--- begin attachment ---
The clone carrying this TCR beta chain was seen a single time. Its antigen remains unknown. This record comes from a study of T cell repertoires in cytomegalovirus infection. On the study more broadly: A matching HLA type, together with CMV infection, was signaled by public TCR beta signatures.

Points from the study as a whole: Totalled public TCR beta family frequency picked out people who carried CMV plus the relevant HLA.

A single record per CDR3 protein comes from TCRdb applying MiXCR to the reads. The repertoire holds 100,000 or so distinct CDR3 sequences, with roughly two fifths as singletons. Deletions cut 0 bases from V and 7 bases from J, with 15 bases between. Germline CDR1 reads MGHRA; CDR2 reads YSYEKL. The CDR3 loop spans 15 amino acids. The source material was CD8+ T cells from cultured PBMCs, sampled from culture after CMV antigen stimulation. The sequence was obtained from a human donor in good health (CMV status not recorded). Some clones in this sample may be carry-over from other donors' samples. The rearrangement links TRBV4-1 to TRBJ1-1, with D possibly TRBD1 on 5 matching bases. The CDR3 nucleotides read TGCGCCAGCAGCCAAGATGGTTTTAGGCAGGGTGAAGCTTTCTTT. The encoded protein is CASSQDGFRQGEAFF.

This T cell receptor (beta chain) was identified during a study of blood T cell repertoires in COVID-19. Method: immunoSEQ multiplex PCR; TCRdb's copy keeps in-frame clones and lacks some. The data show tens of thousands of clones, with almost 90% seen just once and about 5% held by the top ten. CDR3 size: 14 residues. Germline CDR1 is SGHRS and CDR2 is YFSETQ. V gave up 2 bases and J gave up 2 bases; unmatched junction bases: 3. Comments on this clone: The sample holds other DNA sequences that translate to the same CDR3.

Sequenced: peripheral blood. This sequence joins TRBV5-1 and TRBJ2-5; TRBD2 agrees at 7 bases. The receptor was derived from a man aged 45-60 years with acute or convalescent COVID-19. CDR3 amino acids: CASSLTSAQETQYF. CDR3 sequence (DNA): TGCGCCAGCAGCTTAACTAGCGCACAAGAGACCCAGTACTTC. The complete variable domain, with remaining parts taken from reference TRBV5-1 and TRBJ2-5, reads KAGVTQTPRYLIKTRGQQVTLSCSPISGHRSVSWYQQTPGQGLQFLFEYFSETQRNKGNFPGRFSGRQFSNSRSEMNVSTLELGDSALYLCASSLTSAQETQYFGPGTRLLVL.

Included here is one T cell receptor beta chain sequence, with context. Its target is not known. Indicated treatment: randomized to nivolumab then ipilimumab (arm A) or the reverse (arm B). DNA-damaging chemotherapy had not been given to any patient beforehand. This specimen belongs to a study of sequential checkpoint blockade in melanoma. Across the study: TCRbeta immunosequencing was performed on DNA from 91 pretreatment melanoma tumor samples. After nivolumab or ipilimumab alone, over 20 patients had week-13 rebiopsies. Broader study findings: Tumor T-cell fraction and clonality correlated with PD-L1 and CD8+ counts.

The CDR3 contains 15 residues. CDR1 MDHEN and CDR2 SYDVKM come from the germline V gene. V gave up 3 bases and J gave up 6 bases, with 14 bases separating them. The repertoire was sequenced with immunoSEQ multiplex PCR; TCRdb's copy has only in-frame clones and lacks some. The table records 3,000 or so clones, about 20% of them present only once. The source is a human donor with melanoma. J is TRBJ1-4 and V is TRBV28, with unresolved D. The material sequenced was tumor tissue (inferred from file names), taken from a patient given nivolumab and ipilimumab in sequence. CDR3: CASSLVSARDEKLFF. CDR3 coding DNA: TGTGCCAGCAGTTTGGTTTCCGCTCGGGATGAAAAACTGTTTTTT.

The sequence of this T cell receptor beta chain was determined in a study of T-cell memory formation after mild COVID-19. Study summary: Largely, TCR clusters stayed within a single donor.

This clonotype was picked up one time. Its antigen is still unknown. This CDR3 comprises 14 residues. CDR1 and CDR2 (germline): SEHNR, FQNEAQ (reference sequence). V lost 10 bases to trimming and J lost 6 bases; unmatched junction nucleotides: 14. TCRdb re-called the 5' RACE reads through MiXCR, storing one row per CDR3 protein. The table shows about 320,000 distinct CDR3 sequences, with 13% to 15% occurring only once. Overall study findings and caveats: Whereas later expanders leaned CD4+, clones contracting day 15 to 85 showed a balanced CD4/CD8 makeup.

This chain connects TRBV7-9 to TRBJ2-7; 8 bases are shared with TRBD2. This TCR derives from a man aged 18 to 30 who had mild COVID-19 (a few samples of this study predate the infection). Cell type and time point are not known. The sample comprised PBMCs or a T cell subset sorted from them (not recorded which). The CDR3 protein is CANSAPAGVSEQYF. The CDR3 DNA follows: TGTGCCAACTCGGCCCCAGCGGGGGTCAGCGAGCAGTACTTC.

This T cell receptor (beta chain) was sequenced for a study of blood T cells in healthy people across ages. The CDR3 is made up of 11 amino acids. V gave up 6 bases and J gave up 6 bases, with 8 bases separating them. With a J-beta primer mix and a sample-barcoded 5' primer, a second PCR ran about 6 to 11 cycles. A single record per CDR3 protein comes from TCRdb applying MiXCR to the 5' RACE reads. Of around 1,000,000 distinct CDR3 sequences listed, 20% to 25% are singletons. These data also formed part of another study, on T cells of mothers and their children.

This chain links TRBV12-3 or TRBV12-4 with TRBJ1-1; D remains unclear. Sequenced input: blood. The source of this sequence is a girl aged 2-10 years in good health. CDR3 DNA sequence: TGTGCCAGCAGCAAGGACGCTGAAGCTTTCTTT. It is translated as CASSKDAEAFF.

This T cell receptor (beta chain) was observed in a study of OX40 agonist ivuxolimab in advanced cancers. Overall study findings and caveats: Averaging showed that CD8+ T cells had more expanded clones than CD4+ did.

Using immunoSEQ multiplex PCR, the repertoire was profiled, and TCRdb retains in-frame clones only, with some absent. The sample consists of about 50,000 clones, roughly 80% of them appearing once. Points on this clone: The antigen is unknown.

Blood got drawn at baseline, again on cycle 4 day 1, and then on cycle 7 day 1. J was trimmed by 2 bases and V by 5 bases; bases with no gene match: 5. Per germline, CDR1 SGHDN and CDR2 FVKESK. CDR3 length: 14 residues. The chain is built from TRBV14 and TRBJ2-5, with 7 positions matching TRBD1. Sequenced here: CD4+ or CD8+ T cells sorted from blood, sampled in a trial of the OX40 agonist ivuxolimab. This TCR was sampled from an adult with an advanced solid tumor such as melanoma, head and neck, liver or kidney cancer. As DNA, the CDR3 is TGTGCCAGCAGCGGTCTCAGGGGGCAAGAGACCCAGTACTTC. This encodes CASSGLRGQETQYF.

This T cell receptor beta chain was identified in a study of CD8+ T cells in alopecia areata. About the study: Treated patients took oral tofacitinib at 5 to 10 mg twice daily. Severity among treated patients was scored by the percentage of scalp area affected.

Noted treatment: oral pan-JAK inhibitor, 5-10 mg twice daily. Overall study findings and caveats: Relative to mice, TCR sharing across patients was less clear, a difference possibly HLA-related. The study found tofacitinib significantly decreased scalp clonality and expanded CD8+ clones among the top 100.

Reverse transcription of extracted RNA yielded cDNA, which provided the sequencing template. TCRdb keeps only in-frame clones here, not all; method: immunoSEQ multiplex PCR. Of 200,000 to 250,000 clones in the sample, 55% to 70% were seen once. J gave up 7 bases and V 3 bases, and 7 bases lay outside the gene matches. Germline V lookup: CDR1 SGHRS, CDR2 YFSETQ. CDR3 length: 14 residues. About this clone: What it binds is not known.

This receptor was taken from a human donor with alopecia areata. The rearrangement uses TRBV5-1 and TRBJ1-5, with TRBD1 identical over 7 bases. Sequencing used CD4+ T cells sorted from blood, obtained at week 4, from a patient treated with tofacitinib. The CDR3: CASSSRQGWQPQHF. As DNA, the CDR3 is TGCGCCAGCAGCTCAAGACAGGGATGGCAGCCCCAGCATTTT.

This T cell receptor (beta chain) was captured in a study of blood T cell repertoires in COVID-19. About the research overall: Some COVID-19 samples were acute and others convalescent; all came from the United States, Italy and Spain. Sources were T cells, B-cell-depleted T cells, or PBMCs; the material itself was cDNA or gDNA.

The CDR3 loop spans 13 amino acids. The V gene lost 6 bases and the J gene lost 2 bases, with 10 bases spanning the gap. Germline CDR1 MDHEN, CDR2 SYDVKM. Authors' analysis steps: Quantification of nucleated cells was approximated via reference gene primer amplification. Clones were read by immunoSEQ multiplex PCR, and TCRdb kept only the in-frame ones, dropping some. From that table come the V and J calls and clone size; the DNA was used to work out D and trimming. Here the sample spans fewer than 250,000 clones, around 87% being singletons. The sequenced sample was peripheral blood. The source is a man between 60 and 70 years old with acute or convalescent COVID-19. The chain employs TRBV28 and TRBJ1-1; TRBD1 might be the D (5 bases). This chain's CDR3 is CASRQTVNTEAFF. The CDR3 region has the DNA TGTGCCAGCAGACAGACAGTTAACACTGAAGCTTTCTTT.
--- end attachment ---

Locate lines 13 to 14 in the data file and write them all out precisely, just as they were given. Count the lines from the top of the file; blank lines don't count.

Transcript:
This T cell receptor (beta chain) was observed in a study of OX40 agonist ivuxolimab in advanced cancers. Overall study findings and caveats: Averaging showed that CD8+ T cells had more expanded clones than CD4+ did.

Using immunoSEQ multiplex PCR, the repertoire was profiled, and TCRdb retains in-frame clones only, with some absent. The sample consists of about 50,000 clones, roughly 80% of them appearing once. Points on this clone: The antigen is unknown.